Warren Buffett way
Now let us discuss a few points on how a market guru like Warren Buffett conducts his fundamental analysis.
Warren Buffett is seen as a role model by most investors in the world who want to emulate classical value investing. He does his stock picking on a rational basis and avoids any sort of fear and hype in the market to identify value stocks. In most cases, he is seen to take a contrarian approach since he is often selling when others are buying and vice versa.
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There’s a famous quote by Warren Buffett on contrarian approach-
“Be fearful when others are greedy and be greedy when others are fearful”
But how do you find value stocks? and how do you value a stock? The market value is quite obvious which is the current market price of a stock on any given day. But what about its intrinsic value or the real worth of the company.
Though finding out the intrinsic value is a real challenge but if you can master stock price valuation, you can really become rich. This is what most value investors look for while they do their stock picking. Simply by comparing the intrinsic value with its stock price, you may accordingly take a bullish or bearish decision as the case may be.
Here are some of the powerful tools using which Warren Buffett pick value stocks:
1. Return on Equity (ROE)
Warren Buffett often uses Return on Equity (ROE) as part of his investment decision making process. He cares about a company that uses his money wisely and efficiently. ROE doesn’t care about the stock price rather it suggests that the company is able to utilize its money wisely.
Return on Equity (ROE), which is net income/owner’s equity. This is defined as how efficiently a business is using its equity to generate profits or how much profit a company generates with the money shareholders has invested. Right from the start, it makes sense to use this as an important measure for a stock buying decision because it shows how much management values its company.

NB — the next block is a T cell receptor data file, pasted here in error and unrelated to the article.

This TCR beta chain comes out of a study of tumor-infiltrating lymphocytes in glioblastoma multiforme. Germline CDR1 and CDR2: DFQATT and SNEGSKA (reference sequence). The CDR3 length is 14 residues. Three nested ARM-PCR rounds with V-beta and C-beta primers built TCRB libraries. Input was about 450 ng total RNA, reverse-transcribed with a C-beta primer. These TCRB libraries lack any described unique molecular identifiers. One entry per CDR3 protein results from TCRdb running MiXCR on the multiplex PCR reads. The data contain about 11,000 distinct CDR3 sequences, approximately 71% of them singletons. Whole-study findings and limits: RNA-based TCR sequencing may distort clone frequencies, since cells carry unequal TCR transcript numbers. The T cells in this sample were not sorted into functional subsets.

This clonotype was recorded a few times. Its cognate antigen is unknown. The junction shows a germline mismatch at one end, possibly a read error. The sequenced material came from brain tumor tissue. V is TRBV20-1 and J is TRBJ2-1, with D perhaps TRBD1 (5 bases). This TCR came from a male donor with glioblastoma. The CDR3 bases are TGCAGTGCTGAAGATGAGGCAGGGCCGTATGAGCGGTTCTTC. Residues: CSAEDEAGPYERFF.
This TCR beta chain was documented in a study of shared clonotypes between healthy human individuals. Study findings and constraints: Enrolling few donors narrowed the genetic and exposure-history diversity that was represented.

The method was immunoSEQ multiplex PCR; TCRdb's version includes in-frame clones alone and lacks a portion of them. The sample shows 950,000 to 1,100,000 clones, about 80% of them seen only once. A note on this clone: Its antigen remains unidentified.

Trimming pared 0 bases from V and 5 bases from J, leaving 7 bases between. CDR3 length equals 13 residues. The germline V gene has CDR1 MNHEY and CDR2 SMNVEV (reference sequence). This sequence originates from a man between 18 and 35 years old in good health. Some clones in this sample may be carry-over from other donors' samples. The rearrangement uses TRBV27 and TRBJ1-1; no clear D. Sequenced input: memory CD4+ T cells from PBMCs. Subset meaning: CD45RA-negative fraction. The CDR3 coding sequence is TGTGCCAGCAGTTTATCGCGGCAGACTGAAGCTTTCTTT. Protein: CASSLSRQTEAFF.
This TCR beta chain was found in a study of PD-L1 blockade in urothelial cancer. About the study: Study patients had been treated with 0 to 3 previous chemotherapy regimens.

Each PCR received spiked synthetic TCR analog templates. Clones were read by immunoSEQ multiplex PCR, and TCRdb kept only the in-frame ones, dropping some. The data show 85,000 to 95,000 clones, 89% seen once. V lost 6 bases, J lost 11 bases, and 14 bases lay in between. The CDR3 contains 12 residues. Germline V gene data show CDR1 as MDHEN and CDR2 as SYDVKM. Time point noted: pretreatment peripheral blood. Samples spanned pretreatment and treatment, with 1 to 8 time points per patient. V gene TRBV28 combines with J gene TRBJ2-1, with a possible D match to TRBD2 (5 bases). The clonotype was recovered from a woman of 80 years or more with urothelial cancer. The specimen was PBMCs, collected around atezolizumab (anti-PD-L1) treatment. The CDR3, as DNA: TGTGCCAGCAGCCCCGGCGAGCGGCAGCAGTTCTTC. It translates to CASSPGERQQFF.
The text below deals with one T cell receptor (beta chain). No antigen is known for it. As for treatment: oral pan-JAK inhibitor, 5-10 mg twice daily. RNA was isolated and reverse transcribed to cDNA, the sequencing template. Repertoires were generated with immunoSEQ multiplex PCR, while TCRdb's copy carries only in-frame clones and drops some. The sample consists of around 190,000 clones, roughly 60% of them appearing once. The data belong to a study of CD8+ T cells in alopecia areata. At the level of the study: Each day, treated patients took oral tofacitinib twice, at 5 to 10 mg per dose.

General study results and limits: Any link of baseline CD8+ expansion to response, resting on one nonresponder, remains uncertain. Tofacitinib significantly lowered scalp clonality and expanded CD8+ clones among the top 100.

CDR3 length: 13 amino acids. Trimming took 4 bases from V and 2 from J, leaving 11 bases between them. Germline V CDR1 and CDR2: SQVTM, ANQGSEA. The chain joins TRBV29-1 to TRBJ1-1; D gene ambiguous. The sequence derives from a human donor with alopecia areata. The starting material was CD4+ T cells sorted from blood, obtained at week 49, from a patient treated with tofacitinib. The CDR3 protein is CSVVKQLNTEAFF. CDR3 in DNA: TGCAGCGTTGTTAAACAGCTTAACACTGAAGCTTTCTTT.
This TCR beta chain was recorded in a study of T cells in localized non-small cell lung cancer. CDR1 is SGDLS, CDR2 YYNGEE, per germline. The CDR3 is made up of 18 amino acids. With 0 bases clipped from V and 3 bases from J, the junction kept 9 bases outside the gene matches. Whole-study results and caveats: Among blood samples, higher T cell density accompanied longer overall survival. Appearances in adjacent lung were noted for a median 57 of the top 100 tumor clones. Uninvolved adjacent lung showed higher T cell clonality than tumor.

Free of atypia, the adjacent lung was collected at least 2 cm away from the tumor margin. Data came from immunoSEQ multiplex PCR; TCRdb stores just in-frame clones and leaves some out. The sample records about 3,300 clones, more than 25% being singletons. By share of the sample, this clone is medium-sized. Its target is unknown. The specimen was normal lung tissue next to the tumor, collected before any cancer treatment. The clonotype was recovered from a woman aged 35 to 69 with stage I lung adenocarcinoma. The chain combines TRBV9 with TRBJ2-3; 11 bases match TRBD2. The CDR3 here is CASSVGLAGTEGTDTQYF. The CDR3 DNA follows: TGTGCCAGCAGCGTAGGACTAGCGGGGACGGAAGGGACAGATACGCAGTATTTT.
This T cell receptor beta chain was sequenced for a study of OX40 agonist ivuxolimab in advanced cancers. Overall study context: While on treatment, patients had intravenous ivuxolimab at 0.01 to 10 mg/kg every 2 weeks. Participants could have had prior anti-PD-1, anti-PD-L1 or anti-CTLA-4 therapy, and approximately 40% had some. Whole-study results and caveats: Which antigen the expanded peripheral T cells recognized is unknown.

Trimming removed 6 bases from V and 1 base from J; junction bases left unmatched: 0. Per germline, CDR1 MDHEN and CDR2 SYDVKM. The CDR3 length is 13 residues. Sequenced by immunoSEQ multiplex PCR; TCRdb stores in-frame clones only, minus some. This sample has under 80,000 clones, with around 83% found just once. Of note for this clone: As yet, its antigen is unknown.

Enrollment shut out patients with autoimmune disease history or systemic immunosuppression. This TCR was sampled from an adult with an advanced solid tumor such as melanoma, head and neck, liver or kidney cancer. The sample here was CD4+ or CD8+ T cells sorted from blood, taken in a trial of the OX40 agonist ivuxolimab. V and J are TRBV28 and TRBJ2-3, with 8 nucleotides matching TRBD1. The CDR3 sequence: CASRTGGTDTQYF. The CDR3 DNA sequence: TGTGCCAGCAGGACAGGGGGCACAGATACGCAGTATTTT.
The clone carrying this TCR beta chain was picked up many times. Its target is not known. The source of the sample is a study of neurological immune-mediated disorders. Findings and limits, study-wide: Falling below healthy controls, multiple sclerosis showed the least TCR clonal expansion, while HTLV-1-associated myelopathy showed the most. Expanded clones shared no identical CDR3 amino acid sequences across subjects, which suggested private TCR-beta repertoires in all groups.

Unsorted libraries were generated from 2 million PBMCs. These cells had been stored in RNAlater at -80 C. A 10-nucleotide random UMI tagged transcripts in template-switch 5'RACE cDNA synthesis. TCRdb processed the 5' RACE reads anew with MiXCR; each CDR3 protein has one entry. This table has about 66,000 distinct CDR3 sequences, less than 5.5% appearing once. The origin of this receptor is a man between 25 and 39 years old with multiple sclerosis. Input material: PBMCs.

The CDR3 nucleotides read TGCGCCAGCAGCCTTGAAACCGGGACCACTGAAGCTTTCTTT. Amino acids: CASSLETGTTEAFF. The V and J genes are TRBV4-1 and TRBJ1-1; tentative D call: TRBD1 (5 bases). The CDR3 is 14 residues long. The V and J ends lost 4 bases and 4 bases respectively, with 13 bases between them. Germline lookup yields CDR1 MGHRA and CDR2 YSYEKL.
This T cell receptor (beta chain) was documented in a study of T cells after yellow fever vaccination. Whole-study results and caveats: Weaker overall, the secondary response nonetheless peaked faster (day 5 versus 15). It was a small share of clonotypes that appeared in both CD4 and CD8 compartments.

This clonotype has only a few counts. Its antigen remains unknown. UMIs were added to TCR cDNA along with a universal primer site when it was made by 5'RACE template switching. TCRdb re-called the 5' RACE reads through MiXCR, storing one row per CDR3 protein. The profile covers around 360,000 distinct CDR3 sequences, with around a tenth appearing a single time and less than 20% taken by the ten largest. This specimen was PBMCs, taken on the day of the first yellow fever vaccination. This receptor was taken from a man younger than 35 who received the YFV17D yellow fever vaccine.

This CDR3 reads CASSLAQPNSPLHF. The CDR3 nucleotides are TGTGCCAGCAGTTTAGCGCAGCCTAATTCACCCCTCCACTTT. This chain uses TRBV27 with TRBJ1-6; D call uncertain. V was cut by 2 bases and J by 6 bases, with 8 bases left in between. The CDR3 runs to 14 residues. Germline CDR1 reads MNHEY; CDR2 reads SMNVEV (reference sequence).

ROE also needs to be compared to businesses in the same industry to provide useful information to a potential investor. So, for example, ROE for Bank of Baroda should be compared to ROE of PNB. ROE is one measurement commonly used to decide if an investment is worth purchasing. But of course, it should not be the only one. As a matter of fact, it can be artificially increased as well if a company buys back shares of its stock or increases debt. This is a reason why some say ROE could be misleading if you just take it at face value.
2. Return on Asset (ROA)
Return on Assets (ROA) is a type of return on investment (ROI) that measures the profitability of a business in relation to its total assets. This ratio indicates how well a company is performing by comparing the profit it’s generating from the money invested in assets. The higher the return, the more productive and efficient management is in utilizing economic resources.
Though Buffett focuses on return on equity but as we have seen that it may be distorted by leverage or share buyback, hence it is theoretically inferior to some degree to Return on Asset. Warren Buffett also understands the same but instead examines leverage separately, preferring low-leverage companies. Moreover, he also looks for high-profit margins.
3. Return on Capital Employed (ROCE)
Return on capital employed or ROCE is a profitability ratio that measures how efficiently a company can generate profits from its capital employed by comparing net operating profit to capital employed. In other words, return on capital employed shows investors how many rupees in profits each rupee of capital employed generates.
ROCE is a long-term profitability ratio because it shows how effectively assets are performing while taking into consideration long-term financing. This is why ROCE is a more useful ratio than return on equity to evaluate the longevity of a company.
The return on capital employed (ROCE) is a better measurement tool than return on equity, because ROCE shows how well a company is using both its equity and debt to generate a return.
4. Debt to equity ratio
A company with a low debt-to-equity ratio is conservatively financed, another Buffett parameter in finding value stocks. This is another easy equation: Simply divide the company's total liabilities by stockholders' equity. Debt-to-equity ratios can vary by industry, but since we are playing it safe like Buffett, look for debt-to-equity ratios below one.
High ratios can mean a company has been financing its growth with debt, which is not usually a sustainable practice as it can lead to volatile or uncertain earnings, high interest rate charges or even bankruptcy.
Just as Warren Buffett has said multiple times, stock picking with “predictable and proven” earnings can be very profitable in stock market investing where investors are rewarded with consistent business growth. Moreover, permanent loss of capital can also be largely avoided in this method of stock picking.
Buying undervalued predictable companies is even better and this strategy can greatly outperform the market averages. Apart from the above discussed powerful tools, Buffett also focuses on circle of competence, presence of moats, investing in good management, keeping a long-term mindset, taking contrarian play during difficult times, etc.